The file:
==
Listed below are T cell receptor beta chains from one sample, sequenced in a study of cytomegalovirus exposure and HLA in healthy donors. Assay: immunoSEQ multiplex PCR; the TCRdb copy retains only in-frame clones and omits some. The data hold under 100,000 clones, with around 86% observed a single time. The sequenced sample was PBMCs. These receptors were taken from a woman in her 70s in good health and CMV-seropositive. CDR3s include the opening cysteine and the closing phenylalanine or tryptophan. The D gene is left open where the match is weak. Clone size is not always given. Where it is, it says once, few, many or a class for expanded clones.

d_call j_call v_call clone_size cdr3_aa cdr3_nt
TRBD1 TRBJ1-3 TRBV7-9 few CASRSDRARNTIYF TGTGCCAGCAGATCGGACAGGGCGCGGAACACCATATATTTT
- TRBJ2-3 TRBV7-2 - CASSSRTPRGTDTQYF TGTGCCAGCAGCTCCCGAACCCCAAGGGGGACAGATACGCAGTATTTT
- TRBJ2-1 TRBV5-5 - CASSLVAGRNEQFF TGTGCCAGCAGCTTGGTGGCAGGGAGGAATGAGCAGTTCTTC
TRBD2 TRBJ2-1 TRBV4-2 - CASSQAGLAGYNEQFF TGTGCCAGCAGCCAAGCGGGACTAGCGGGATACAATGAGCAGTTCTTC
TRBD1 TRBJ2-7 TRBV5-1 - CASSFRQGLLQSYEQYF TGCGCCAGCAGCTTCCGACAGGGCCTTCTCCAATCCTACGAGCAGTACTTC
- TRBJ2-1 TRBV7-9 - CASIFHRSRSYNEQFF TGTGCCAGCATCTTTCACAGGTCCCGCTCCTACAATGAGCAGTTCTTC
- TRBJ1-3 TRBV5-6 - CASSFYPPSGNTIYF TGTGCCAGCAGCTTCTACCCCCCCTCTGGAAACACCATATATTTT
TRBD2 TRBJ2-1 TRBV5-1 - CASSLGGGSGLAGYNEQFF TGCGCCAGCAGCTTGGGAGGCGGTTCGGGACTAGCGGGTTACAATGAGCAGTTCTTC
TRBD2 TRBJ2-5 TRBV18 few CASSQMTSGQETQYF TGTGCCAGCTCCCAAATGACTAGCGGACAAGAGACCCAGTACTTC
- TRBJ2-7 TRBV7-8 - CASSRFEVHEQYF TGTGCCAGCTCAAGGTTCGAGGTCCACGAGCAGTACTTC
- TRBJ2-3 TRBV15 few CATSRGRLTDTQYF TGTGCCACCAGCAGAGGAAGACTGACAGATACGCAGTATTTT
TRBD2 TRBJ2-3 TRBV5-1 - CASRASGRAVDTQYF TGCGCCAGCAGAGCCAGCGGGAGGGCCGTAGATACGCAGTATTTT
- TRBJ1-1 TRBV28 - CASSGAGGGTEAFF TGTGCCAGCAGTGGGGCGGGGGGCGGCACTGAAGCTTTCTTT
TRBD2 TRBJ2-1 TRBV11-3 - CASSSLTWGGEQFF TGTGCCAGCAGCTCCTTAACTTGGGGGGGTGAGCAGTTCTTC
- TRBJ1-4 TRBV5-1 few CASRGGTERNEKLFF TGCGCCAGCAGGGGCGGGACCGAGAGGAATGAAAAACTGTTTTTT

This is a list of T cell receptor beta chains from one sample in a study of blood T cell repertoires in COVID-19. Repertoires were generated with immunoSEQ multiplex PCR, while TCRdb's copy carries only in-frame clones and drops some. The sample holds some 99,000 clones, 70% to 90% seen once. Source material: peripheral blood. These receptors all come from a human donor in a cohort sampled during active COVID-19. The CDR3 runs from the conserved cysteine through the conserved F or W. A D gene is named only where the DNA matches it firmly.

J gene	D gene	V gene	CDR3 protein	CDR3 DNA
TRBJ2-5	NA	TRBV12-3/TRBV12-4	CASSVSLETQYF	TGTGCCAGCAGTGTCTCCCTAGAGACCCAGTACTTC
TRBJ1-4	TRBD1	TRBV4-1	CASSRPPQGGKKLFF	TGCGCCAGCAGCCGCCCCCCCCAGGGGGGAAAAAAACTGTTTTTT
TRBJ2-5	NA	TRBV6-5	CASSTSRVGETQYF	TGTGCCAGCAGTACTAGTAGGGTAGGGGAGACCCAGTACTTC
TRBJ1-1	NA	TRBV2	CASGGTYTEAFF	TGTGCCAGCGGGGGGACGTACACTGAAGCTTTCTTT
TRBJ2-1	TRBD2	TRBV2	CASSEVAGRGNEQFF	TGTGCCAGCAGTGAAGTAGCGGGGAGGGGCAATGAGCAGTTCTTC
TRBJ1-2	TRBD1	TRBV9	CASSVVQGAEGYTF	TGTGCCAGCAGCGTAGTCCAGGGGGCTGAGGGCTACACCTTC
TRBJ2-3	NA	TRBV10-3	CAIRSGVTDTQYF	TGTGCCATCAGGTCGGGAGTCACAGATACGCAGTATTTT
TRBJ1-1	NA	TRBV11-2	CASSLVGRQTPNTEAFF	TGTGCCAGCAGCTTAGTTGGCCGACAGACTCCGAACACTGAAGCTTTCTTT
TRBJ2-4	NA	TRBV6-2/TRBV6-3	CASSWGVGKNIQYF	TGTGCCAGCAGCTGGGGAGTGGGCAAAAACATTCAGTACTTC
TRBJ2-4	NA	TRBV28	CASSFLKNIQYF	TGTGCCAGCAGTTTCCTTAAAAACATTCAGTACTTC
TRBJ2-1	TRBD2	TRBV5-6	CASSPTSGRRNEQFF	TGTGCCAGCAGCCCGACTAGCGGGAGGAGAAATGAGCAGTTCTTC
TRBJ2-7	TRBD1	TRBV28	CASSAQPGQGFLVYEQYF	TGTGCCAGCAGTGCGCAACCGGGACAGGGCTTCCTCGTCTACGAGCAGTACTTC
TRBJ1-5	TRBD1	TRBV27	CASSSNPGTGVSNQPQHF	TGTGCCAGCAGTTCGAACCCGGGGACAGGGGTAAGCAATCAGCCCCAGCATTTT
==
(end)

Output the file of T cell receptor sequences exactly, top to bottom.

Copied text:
Listed below are T cell receptor beta chains from one sample, sequenced in a study of cytomegalovirus exposure and HLA in healthy donors. Assay: immunoSEQ multiplex PCR; the TCRdb copy retains only in-frame clones and omits some. The data hold under 100,000 clones, with around 86% observed a single time. The sequenced sample was PBMCs. These receptors were taken from a woman in her 70s in good health and CMV-seropositive. CDR3s include the opening cysteine and the closing phenylalanine or tryptophan. The D gene is left open where the match is weak. Clone size is not always given. Where it is, it says once, few, many or a class for expanded clones.

d_call j_call v_call clone_size cdr3_aa cdr3_nt
TRBD1 TRBJ1-3 TRBV7-9 few CASRSDRARNTIYF TGTGCCAGCAGATCGGACAGGGCGCGGAACACCATATATTTT
- TRBJ2-3 TRBV7-2 - CASSSRTPRGTDTQYF TGTGCCAGCAGCTCCCGAACCCCAAGGGGGACAGATACGCAGTATTTT
- TRBJ2-1 TRBV5-5 - CASSLVAGRNEQFF TGTGCCAGCAGCTTGGTGGCAGGGAGGAATGAGCAGTTCTTC
TRBD2 TRBJ2-1 TRBV4-2 - CASSQAGLAGYNEQFF TGTGCCAGCAGCCAAGCGGGACTAGCGGGATACAATGAGCAGTTCTTC
TRBD1 TRBJ2-7 TRBV5-1 - CASSFRQGLLQSYEQYF TGCGCCAGCAGCTTCCGACAGGGCCTTCTCCAATCCTACGAGCAGTACTTC
- TRBJ2-1 TRBV7-9 - CASIFHRSRSYNEQFF TGTGCCAGCATCTTTCACAGGTCCCGCTCCTACAATGAGCAGTTCTTC
- TRBJ1-3 TRBV5-6 - CASSFYPPSGNTIYF TGTGCCAGCAGCTTCTACCCCCCCTCTGGAAACACCATATATTTT
TRBD2 TRBJ2-1 TRBV5-1 - CASSLGGGSGLAGYNEQFF TGCGCCAGCAGCTTGGGAGGCGGTTCGGGACTAGCGGGTTACAATGAGCAGTTCTTC
TRBD2 TRBJ2-5 TRBV18 few CASSQMTSGQETQYF TGTGCCAGCTCCCAAATGACTAGCGGACAAGAGACCCAGTACTTC
- TRBJ2-7 TRBV7-8 - CASSRFEVHEQYF TGTGCCAGCTCAAGGTTCGAGGTCCACGAGCAGTACTTC
- TRBJ2-3 TRBV15 few CATSRGRLTDTQYF TGTGCCACCAGCAGAGGAAGACTGACAGATACGCAGTATTTT
TRBD2 TRBJ2-3 TRBV5-1 - CASRASGRAVDTQYF TGCGCCAGCAGAGCCAGCGGGAGGGCCGTAGATACGCAGTATTTT
- TRBJ1-1 TRBV28 - CASSGAGGGTEAFF TGTGCCAGCAGTGGGGCGGGGGGCGGCACTGAAGCTTTCTTT
TRBD2 TRBJ2-1 TRBV11-3 - CASSSLTWGGEQFF TGTGCCAGCAGCTCCTTAACTTGGGGGGGTGAGCAGTTCTTC
- TRBJ1-4 TRBV5-1 few CASRGGTERNEKLFF TGCGCCAGCAGGGGCGGGACCGAGAGGAATGAAAAACTGTTTTTT

This is a list of T cell receptor beta chains from one sample in a study of blood T cell repertoires in COVID-19. Repertoires were generated with immunoSEQ multiplex PCR, while TCRdb's copy carries only in-frame clones and drops some. The sample holds some 99,000 clones, 70% to 90% seen once. Source material: peripheral blood. These receptors all come from a human donor in a cohort sampled during active COVID-19. The CDR3 runs from the conserved cysteine through the conserved F or W. A D gene is named only where the DNA matches it firmly.

J gene	D gene	V gene	CDR3 protein	CDR3 DNA
TRBJ2-5	NA	TRBV12-3/TRBV12-4	CASSVSLETQYF	TGTGCCAGCAGTGTCTCCCTAGAGACCCAGTACTTC
TRBJ1-4	TRBD1	TRBV4-1	CASSRPPQGGKKLFF	TGCGCCAGCAGCCGCCCCCCCCAGGGGGGAAAAAAACTGTTTTTT
TRBJ2-5	NA	TRBV6-5	CASSTSRVGETQYF	TGTGCCAGCAGTACTAGTAGGGTAGGGGAGACCCAGTACTTC
TRBJ1-1	NA	TRBV2	CASGGTYTEAFF	TGTGCCAGCGGGGGGACGTACACTGAAGCTTTCTTT
TRBJ2-1	TRBD2	TRBV2	CASSEVAGRGNEQFF	TGTGCCAGCAGTGAAGTAGCGGGGAGGGGCAATGAGCAGTTCTTC
TRBJ1-2	TRBD1	TRBV9	CASSVVQGAEGYTF	TGTGCCAGCAGCGTAGTCCAGGGGGCTGAGGGCTACACCTTC
TRBJ2-3	NA	TRBV10-3	CAIRSGVTDTQYF	TGTGCCATCAGGTCGGGAGTCACAGATACGCAGTATTTT
TRBJ1-1	NA	TRBV11-2	CASSLVGRQTPNTEAFF	TGTGCCAGCAGCTTAGTTGGCCGACAGACTCCGAACACTGAAGCTTTCTTT
TRBJ2-4	NA	TRBV6-2/TRBV6-3	CASSWGVGKNIQYF	TGTGCCAGCAGCTGGGGAGTGGGCAAAAACATTCAGTACTTC
TRBJ2-4	NA	TRBV28	CASSFLKNIQYF	TGTGCCAGCAGTTTCCTTAAAAACATTCAGTACTTC
TRBJ2-1	TRBD2	TRBV5-6	CASSPTSGRRNEQFF	TGTGCCAGCAGCCCGACTAGCGGGAGGAGAAATGAGCAGTTCTTC
TRBJ2-7	TRBD1	TRBV28	CASSAQPGQGFLVYEQYF	TGTGCCAGCAGTGCGCAACCGGGACAGGGCTTCCTCGTCTACGAGCAGTACTTC
TRBJ1-5	TRBD1	TRBV27	CASSSNPGTGVSNQPQHF	TGTGCCAGCAGTTCGAACCCGGGGACAGGGGTAAGCAATCAGCCCCAGCATTTT